land tax: directions to second commissioner of taxation land tax: authority of commissioner of taxation to give directions to second commissioner: control exercisable over second commissioner in administration of land tax assessment act: power of minister
commonwealth public service act 1922 s 25: land tax assessment act 1910 ss 4, 4A, 5, 6A, 61: income tax assessment act 1922: estate duty act 1914 ss 4, 4A: estate duty assessment act 1914: COMMONWEALTH PUBLIC SERVICE ACT 1902
The Secretary to the Treasury has, by direction, forwarded me the following memorandum for advice:
I forward herewith papers relating to the administration of the Land Tax Assessment Act by the Commissioner of Taxation and the Second Commissioner of Taxation.
I am directed to ask for the advice of the Attorney-General on the following matters:
- Was the Commissioner of Taxation acting within the powers conferred on him under the Land Tax Assessment Act 1910–28 in issuing the directions and instructions set out in these papers.
- Is the Second Commissioner of Taxation subject to the control of the Commissioner of Taxation in the general administration of the Land Tax Assessment Act, or is he subject only to the control of the Minister administering the Department of the Treasury.
Section 25 of the Commonwealth Public Service Act 1922–1931 provides that the Permanent Head of a Department shall be responsible for its general working and for all the business thereof, and shall advise the Minister in all matters relating to the Department.
The section also provides that the Chairman of the Public Service Board, the Auditor-General and the Commissioner of Taxation shall severally have all the powers of a Permanent Head under the provisions of the Act, so far as relates to the branches of the Service respectively under their direct control.
Sections 4 and 4A of the Land Tax Assessment Act 1910–1930 are as follows:
- There shall be a Commissioner of Land Tax, who shall, subject to the control of the Minister, have the general administration of this Act.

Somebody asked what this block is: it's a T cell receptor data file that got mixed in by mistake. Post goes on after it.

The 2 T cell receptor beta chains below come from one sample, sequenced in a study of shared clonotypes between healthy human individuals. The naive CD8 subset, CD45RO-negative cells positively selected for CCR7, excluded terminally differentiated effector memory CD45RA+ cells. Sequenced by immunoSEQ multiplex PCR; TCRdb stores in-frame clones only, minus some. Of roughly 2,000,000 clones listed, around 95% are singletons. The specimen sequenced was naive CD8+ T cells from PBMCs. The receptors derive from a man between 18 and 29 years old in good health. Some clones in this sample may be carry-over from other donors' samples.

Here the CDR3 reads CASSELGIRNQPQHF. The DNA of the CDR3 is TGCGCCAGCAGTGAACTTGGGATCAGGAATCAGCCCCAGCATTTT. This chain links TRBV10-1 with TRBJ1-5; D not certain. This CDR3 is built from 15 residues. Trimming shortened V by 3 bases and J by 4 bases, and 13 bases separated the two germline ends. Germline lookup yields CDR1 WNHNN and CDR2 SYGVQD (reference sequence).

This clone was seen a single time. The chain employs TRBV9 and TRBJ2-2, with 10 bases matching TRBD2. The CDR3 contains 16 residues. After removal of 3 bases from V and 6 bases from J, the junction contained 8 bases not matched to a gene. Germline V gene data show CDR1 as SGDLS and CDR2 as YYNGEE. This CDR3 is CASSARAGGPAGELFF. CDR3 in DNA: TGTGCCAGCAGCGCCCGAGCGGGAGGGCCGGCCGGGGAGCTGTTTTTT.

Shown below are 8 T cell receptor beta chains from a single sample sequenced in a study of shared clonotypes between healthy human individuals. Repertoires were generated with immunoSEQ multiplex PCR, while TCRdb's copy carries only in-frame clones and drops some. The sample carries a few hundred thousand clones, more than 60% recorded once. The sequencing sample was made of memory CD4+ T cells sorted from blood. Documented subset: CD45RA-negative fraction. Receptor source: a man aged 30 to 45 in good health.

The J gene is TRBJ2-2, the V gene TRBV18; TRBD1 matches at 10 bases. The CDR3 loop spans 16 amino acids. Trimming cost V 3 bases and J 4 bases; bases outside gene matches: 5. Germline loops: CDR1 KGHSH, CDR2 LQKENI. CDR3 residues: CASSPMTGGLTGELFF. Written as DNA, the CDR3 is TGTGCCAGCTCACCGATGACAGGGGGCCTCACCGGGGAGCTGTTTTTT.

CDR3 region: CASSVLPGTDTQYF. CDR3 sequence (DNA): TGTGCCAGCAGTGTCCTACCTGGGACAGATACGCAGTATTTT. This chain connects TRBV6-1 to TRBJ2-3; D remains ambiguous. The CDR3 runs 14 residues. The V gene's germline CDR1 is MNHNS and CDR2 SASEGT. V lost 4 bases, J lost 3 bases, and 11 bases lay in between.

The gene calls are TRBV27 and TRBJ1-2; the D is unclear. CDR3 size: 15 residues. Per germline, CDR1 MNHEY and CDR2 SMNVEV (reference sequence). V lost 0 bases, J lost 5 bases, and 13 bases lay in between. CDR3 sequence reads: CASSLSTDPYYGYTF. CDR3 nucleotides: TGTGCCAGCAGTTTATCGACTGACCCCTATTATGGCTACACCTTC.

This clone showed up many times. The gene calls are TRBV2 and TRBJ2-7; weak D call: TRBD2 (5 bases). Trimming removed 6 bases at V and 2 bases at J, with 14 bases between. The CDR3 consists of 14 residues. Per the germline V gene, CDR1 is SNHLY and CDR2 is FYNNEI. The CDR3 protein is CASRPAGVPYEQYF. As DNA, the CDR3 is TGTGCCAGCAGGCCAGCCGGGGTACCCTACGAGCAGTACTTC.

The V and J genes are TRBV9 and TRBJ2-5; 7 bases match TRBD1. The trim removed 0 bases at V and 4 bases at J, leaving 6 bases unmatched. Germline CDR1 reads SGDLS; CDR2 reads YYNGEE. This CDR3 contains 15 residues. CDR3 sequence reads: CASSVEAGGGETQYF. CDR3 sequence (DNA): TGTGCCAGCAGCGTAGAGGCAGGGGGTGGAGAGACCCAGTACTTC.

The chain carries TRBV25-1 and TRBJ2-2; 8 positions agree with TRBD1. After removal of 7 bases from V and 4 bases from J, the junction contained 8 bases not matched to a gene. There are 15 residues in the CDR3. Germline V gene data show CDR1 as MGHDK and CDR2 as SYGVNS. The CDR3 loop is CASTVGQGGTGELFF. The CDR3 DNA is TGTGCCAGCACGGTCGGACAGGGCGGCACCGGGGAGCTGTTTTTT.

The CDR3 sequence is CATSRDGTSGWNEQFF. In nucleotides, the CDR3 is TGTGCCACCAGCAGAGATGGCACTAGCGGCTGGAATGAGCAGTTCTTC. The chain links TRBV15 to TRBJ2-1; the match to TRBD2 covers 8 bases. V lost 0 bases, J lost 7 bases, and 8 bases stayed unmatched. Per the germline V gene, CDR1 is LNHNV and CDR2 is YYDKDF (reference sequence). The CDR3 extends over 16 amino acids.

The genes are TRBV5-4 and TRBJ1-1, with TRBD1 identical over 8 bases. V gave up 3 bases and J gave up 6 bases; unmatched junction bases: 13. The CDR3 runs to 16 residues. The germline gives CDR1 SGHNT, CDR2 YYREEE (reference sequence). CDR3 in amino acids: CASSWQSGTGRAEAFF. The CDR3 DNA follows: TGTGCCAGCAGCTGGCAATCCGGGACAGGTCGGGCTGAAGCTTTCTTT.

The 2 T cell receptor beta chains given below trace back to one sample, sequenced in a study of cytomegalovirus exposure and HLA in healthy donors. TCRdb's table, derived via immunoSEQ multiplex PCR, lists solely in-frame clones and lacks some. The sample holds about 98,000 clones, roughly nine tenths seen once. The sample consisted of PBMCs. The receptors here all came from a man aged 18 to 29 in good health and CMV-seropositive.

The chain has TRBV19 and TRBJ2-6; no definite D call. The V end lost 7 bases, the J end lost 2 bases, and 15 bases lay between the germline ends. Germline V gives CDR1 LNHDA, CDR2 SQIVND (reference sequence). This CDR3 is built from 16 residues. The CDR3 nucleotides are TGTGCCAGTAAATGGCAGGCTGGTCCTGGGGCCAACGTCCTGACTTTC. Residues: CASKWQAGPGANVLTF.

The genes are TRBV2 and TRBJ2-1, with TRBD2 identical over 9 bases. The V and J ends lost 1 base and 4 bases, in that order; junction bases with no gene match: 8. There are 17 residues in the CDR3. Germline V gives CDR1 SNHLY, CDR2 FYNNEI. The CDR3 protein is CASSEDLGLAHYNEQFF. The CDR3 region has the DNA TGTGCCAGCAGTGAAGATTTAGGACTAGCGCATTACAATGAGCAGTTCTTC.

- There may be an Assistant Commissioner of Land Tax.
- There may be a Second Commissioner of Land Tax.
- The person for the time being holding the office of Assistant Commissioner of Land Tax shall be the Second Commissioner of Land Tax; and any reference in this Act to the Assistant Commissioner shall be deemed to include a reference to the Second Commissioner of Land Tax.
Section 5 of that Act also provides that the Commissioner and the Assistant Commissioner shall not be subject to the Commonwealth Public Service Act 1902–1916, or any Act amending or in substitution for that Act. Section 6A of the Land Tax Assessment Act is as follows:
- Subject to this section the Assistant Commissioner shall have and may exercise all the powers and functions of the Commissioner under this Act.
- Where in this Act the exercise of any power or function by the Commissioner or the operation of any provision of this Act is dependent upon the opinion, belief or state of mind of the Commissioner in relation to any matter, that power or function may be exercised by the Assistant Commissioner, or that provision may operate, as the case may be, upon the opinion, belief or state of mind of the Assistant Commissioner in relation to that matter.
- Nothing in this section shall be deemed to confer upon the Assistant Commissioner any power or function of the Commissioner under sub-section (1) of section four, section eight, or section nine of this Act or to prevent the exercise of any power or function by the Commissioner, and the Commissioner shall have, in relation to any act of the Assistant Commissioner, the same power as if the act were done by himself.
The corresponding sections of the Income Tax Assessment Act 1922–1931 are similar to the sections above quoted from the Land Tax Assessment Act. The Commissioner of Taxation is given the general administration of the Act. References to the Assistant Commissioner are to be read as references to the Second Commissioner, and that officer is given all the powers and functions of the Commissioner, except the general administration of the Act, the authority to delegate his powers or functions and the function of reporting annually to the Treasurer.
The Estate Duty Act 1914–1928 is that which establishes the office of Commissioner of Taxation and of Second Commissioner of Taxation (sections 4 and 4A). As in the cases of the Acts above referred to, the Commissioner of Taxation is given the general administration of the Act, and the Assistant Commissioner (to be read as Second Commissioner) is given, with exceptions similar to those above referred to, all the powers and functions of the Commissioner under the Act. The exemption of the Commissioner and Second Commissioner from the application of the Commonwealth Public Service Act is repeated by reference.